Over the course of the last several years, stolen access to applications and networks has been leveraged with increasing frequency for social or political motivations, aka “hacktivism.” The goal is often bringing awareness to particular issues or attempting to bring down an organization or government entity the actors believe is doing harm – but private businesses and individuals aren’t immune.

Nation-states

State-sponsored bad actors execute sophisticated campaigns supporting their geopolitical objectives, whether motivated by duty or financial compensation. Often this includes espionage against political groups and governments and attacks on critical infrastructure. It is common for nation-state actors to deploy malware with wiper capabilities to destroy systems and files rather than demanding a ransom payment.

Thrill Seekers

The much-publicized $LAPSUS group could be considered an organization that prioritizes notoriety over profit. While billed as a criminal extortion group, $LAPSUS has been identified by security researchers in attacks with little or no monetary gain, seemingly desirous more of the fame and press coverage than any financial benefit of committing criminal intrusions.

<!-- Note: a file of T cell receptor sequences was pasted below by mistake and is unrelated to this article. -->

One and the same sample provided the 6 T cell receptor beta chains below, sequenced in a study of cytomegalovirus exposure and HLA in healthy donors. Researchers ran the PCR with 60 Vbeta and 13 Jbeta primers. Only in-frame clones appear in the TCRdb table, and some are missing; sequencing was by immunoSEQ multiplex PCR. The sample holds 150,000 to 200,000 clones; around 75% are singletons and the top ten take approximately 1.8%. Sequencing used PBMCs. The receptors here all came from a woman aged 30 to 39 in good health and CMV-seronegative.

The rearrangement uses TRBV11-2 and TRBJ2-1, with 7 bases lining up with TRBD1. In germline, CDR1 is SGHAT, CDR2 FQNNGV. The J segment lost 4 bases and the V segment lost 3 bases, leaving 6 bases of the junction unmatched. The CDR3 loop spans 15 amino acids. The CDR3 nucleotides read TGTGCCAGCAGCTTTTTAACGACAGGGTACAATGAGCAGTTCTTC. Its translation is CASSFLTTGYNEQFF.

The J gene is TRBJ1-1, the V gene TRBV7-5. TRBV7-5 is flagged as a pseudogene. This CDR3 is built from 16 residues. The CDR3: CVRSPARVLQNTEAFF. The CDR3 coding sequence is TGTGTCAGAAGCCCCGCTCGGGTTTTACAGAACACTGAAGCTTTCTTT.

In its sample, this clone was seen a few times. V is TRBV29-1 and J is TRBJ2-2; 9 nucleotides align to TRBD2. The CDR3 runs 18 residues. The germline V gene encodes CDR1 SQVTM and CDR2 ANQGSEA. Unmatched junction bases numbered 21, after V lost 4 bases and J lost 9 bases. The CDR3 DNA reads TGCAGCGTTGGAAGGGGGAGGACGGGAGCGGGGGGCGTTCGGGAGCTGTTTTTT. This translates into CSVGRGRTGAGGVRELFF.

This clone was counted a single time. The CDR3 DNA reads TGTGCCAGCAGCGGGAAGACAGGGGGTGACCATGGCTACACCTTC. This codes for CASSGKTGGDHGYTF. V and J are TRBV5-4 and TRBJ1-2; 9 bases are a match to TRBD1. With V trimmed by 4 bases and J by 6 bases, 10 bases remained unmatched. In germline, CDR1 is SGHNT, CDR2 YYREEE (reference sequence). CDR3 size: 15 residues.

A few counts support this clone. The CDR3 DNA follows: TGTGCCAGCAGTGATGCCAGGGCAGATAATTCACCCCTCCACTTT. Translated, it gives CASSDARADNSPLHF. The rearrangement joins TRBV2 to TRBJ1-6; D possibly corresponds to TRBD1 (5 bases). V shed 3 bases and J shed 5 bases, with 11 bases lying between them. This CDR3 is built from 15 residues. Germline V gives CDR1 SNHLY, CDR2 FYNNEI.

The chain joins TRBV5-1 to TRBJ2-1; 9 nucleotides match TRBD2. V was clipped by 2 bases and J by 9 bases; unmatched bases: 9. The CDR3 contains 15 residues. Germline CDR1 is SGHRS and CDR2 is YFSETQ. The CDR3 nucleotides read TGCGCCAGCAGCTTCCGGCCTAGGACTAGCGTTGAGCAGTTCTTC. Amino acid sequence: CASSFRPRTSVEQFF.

How To Reduce Your Risk of Malware Infections That Lead to Ransomware Attacks

No matter what the reason, malware campaigns put enterprises at risk for follow-on ransomware attacks.

And despite implementing multiple layers of defense, ransomware still runs rampant. To prevent ransomware attacks that result from infostealer-siphoned data, enterprises need to close the gaps in their defenses. One commonly overlooked defense is remediating the applications whose credentials and/or cookies have been stolen by malware. Having insight into that data and a clear, swift plan of action to mitigate the effects of that stolen authentication data limits the risk that a malware campaign affecting an employee, vendor or contractor can be used to cause further harm to the business.